Flexible cables, or 'continuous-flex' cables, are electrical cables specially designed to cope with the tight bending radii and physical stress associated with moving applications, such as inside cable carriers.
Flexible cables can be divided into two types: those with conductors stranded in layers inside the cable, and those that have bundled or braided conductors.
Stranding in layers is easier to produce, and therefore usually less expensive. The cable cores are stranded firmly and left relatively long in several layers around the center and are then enclosed in an extruded tube shaped jacket. In the case of shielded cables, the cores are wrapped up with fleece or foils.
However, this type of construction means that, during the bending process, the inner radius compresses and the outer radius stretches as the cable core moves. Initially, this works quite well, because the elasticity of the material is still sufficient, but material fatigue can set in and cause permanent deformations. The cores move and begin to make their own compressing and stretching zones, which can lead to a “corkscrew” shape, and ultimately, core rupture.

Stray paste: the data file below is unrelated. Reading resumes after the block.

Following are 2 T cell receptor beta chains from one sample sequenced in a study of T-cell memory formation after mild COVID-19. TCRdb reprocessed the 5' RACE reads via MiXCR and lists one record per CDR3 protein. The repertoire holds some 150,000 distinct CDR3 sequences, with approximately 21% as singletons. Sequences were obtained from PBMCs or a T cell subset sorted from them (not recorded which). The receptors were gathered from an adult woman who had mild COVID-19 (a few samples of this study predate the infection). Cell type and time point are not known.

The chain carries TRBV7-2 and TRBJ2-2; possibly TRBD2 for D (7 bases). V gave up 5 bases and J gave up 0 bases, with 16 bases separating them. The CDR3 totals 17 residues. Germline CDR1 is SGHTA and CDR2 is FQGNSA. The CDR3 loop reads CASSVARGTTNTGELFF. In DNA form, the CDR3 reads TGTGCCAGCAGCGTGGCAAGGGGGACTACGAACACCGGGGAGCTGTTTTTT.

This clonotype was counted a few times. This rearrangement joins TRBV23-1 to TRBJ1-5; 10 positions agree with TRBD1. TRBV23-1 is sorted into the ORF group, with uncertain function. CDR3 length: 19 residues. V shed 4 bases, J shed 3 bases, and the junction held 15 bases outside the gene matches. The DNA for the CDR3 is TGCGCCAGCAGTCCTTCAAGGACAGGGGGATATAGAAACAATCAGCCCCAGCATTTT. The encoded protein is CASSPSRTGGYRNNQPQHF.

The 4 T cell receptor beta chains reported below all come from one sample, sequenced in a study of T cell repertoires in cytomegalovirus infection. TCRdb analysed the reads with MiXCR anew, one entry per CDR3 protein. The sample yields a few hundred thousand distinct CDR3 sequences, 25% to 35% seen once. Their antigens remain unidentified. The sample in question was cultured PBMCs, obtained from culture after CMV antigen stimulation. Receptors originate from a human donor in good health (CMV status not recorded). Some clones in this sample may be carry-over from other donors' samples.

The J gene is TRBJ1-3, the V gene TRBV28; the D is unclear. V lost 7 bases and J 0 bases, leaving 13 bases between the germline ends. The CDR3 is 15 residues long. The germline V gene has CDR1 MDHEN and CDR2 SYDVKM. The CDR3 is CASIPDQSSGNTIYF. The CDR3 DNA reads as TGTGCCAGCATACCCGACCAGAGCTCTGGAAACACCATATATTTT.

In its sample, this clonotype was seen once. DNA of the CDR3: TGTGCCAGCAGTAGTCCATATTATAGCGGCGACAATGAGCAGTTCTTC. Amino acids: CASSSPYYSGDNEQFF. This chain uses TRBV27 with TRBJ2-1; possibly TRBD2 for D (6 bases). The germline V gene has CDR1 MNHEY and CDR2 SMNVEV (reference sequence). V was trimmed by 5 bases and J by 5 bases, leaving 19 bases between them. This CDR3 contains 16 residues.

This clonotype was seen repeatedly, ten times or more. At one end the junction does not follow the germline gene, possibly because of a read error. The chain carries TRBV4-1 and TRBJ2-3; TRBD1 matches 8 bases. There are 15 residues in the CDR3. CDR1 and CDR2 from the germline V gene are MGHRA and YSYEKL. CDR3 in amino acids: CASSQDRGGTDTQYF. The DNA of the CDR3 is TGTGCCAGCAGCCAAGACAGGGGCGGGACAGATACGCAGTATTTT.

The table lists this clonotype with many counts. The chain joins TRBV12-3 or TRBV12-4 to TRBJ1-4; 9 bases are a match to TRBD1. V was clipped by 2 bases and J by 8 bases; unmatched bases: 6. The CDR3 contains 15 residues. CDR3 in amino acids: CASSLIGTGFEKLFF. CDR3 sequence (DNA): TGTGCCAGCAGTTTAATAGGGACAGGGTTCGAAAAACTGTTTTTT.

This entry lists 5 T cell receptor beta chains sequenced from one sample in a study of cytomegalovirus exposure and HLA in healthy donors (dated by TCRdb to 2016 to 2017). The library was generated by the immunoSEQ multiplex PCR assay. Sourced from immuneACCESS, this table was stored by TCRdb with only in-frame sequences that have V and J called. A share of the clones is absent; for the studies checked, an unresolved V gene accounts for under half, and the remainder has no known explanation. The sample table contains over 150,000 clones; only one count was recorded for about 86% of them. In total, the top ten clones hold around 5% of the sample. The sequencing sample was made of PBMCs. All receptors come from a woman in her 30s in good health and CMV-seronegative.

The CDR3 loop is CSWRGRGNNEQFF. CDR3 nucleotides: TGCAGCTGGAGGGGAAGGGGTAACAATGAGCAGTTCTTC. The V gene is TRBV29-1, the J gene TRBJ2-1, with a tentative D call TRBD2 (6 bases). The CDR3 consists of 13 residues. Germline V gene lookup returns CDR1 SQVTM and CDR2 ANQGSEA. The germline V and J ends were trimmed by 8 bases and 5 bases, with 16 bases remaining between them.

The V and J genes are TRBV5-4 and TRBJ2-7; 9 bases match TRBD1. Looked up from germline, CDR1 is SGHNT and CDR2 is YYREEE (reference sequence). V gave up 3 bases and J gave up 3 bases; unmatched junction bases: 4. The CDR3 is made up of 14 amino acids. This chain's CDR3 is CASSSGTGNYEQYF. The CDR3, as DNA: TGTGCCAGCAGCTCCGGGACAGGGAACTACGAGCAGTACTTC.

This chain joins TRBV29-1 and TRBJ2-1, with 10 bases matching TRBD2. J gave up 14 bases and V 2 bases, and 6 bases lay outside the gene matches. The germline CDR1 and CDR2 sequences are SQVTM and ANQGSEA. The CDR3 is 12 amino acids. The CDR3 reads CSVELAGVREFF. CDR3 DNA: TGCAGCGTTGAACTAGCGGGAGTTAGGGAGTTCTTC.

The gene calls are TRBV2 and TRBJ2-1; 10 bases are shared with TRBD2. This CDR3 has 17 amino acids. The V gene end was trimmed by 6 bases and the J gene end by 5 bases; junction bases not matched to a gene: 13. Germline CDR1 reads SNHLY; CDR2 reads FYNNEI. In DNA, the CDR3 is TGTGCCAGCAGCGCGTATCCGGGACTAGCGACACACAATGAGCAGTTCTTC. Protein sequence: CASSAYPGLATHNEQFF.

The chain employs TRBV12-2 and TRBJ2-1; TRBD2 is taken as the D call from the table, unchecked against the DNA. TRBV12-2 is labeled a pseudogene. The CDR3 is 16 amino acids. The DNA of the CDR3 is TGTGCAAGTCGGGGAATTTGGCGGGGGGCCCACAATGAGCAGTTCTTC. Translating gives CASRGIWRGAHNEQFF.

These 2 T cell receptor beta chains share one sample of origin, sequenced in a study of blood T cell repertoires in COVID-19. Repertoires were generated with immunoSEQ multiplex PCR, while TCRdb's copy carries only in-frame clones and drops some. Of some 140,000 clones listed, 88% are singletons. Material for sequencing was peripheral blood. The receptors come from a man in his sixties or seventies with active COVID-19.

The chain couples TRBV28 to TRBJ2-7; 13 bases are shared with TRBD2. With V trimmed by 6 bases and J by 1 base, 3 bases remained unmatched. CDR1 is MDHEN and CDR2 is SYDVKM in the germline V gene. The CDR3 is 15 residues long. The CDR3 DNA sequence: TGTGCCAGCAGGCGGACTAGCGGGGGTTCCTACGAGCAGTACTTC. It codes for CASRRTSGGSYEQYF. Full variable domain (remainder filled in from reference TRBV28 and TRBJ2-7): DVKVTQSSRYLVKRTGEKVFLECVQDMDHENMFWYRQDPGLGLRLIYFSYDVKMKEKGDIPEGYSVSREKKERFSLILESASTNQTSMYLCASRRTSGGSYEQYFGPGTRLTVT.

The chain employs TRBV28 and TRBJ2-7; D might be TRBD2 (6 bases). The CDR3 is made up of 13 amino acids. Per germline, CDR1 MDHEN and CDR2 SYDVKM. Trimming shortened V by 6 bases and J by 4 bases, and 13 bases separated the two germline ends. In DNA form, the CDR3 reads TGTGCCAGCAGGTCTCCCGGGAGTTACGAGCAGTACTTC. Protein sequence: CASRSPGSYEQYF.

The unique cable construction technique of braiding conductors around a tension-proof centre instead of layering them is the second type of construction.
Eliminating multi-layers guarantees a uniform bend radius across each conductor. At any point where the cable flexes, the path of any core moves quickly from the inside to the outside of the cable. The result is that no single core compresses near the inside of the bend or stretches near the outside of the bend—which reduces overall stresses. An outer jacket is still required to prevent the cores untwisting. A pressure filled jacket, rather than a simple extruded jacket, is preferable here. This fills all the gussets around the cores and ensures that the cores cannot untwist. The resulting dynamic cable is often stiffer than a standard cable, but lasts longer in applications where it must constantly flex.